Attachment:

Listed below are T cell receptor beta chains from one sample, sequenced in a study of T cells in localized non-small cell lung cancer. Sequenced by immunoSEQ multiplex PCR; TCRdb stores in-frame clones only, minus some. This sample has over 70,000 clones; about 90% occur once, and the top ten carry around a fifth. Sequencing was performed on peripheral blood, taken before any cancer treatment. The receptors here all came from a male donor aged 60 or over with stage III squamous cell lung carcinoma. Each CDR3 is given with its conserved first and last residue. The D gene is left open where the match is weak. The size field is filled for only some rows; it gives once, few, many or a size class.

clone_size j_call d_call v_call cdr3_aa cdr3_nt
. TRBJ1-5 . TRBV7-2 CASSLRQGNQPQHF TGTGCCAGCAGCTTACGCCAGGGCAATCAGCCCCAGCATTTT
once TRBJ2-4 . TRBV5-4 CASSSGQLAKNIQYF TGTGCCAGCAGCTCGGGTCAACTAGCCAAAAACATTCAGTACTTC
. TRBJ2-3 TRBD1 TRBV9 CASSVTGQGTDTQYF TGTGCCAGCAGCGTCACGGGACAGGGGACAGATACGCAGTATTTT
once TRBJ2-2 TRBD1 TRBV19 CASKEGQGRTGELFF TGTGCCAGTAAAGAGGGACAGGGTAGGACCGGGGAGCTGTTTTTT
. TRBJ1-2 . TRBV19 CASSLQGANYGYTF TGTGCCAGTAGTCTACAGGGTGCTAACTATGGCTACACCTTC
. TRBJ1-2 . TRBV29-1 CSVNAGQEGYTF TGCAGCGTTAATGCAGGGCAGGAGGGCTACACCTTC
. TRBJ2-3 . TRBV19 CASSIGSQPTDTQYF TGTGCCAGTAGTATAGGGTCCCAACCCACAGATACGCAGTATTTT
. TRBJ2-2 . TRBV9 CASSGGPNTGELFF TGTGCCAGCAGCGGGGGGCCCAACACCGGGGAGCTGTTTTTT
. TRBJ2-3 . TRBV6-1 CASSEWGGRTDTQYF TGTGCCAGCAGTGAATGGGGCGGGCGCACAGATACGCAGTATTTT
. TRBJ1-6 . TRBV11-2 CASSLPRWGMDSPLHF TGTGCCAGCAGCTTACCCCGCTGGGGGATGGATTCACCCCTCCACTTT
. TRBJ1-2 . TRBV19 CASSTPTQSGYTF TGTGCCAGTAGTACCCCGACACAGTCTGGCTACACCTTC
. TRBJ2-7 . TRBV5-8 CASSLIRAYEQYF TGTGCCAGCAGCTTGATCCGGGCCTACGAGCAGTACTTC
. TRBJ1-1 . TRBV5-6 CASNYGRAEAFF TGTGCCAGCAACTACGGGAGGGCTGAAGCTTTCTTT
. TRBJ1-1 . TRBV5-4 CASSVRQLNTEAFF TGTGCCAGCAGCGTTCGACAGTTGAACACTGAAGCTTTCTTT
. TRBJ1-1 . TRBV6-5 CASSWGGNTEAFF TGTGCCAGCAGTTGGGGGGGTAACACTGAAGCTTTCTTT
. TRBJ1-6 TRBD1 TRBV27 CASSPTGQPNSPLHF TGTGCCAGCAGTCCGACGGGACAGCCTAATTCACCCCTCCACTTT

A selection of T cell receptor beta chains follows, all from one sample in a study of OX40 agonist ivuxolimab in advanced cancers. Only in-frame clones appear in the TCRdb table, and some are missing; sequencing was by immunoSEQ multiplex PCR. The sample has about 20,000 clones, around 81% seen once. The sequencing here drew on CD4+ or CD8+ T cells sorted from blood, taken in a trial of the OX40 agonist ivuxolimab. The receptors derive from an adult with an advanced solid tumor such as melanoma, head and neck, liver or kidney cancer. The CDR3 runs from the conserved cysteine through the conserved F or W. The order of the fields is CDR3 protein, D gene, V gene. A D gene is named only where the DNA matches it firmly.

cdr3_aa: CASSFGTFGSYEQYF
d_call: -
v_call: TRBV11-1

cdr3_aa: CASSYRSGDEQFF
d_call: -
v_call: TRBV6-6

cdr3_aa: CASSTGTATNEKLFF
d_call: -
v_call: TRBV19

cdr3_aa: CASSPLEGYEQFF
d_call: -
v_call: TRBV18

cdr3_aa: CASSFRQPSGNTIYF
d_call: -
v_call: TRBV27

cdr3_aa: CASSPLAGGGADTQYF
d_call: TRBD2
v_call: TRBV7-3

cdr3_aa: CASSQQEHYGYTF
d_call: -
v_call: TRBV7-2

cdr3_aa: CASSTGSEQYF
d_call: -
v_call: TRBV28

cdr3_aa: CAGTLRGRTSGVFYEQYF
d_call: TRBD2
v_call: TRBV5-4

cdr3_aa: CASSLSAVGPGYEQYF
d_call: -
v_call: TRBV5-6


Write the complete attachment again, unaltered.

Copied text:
Listed below are T cell receptor beta chains from one sample, sequenced in a study of T cells in localized non-small cell lung cancer. Sequenced by immunoSEQ multiplex PCR; TCRdb stores in-frame clones only, minus some. This sample has over 70,000 clones; about 90% occur once, and the top ten carry around a fifth. Sequencing was performed on peripheral blood, taken before any cancer treatment. The receptors here all came from a male donor aged 60 or over with stage III squamous cell lung carcinoma. Each CDR3 is given with its conserved first and last residue. The D gene is left open where the match is weak. The size field is filled for only some rows; it gives once, few, many or a size class.

clone_size j_call d_call v_call cdr3_aa cdr3_nt
. TRBJ1-5 . TRBV7-2 CASSLRQGNQPQHF TGTGCCAGCAGCTTACGCCAGGGCAATCAGCCCCAGCATTTT
once TRBJ2-4 . TRBV5-4 CASSSGQLAKNIQYF TGTGCCAGCAGCTCGGGTCAACTAGCCAAAAACATTCAGTACTTC
. TRBJ2-3 TRBD1 TRBV9 CASSVTGQGTDTQYF TGTGCCAGCAGCGTCACGGGACAGGGGACAGATACGCAGTATTTT
once TRBJ2-2 TRBD1 TRBV19 CASKEGQGRTGELFF TGTGCCAGTAAAGAGGGACAGGGTAGGACCGGGGAGCTGTTTTTT
. TRBJ1-2 . TRBV19 CASSLQGANYGYTF TGTGCCAGTAGTCTACAGGGTGCTAACTATGGCTACACCTTC
. TRBJ1-2 . TRBV29-1 CSVNAGQEGYTF TGCAGCGTTAATGCAGGGCAGGAGGGCTACACCTTC
. TRBJ2-3 . TRBV19 CASSIGSQPTDTQYF TGTGCCAGTAGTATAGGGTCCCAACCCACAGATACGCAGTATTTT
. TRBJ2-2 . TRBV9 CASSGGPNTGELFF TGTGCCAGCAGCGGGGGGCCCAACACCGGGGAGCTGTTTTTT
. TRBJ2-3 . TRBV6-1 CASSEWGGRTDTQYF TGTGCCAGCAGTGAATGGGGCGGGCGCACAGATACGCAGTATTTT
. TRBJ1-6 . TRBV11-2 CASSLPRWGMDSPLHF TGTGCCAGCAGCTTACCCCGCTGGGGGATGGATTCACCCCTCCACTTT
. TRBJ1-2 . TRBV19 CASSTPTQSGYTF TGTGCCAGTAGTACCCCGACACAGTCTGGCTACACCTTC
. TRBJ2-7 . TRBV5-8 CASSLIRAYEQYF TGTGCCAGCAGCTTGATCCGGGCCTACGAGCAGTACTTC
. TRBJ1-1 . TRBV5-6 CASNYGRAEAFF TGTGCCAGCAACTACGGGAGGGCTGAAGCTTTCTTT
. TRBJ1-1 . TRBV5-4 CASSVRQLNTEAFF TGTGCCAGCAGCGTTCGACAGTTGAACACTGAAGCTTTCTTT
. TRBJ1-1 . TRBV6-5 CASSWGGNTEAFF TGTGCCAGCAGTTGGGGGGGTAACACTGAAGCTTTCTTT
. TRBJ1-6 TRBD1 TRBV27 CASSPTGQPNSPLHF TGTGCCAGCAGTCCGACGGGACAGCCTAATTCACCCCTCCACTTT

A selection of T cell receptor beta chains follows, all from one sample in a study of OX40 agonist ivuxolimab in advanced cancers. Only in-frame clones appear in the TCRdb table, and some are missing; sequencing was by immunoSEQ multiplex PCR. The sample has about 20,000 clones, around 81% seen once. The sequencing here drew on CD4+ or CD8+ T cells sorted from blood, taken in a trial of the OX40 agonist ivuxolimab. The receptors derive from an adult with an advanced solid tumor such as melanoma, head and neck, liver or kidney cancer. The CDR3 runs from the conserved cysteine through the conserved F or W. The order of the fields is CDR3 protein, D gene, V gene. A D gene is named only where the DNA matches it firmly.

cdr3_aa: CASSFGTFGSYEQYF
d_call: -
v_call: TRBV11-1

cdr3_aa: CASSYRSGDEQFF
d_call: -
v_call: TRBV6-6

cdr3_aa: CASSTGTATNEKLFF
d_call: -
v_call: TRBV19

cdr3_aa: CASSPLEGYEQFF
d_call: -
v_call: TRBV18

cdr3_aa: CASSFRQPSGNTIYF
d_call: -
v_call: TRBV27

cdr3_aa: CASSPLAGGGADTQYF
d_call: TRBD2
v_call: TRBV7-3

cdr3_aa: CASSQQEHYGYTF
d_call: -
v_call: TRBV7-2

cdr3_aa: CASSTGSEQYF
d_call: -
v_call: TRBV28

cdr3_aa: CAGTLRGRTSGVFYEQYF
d_call: TRBD2
v_call: TRBV5-4

cdr3_aa: CASSLSAVGPGYEQYF
d_call: -
v_call: TRBV5-6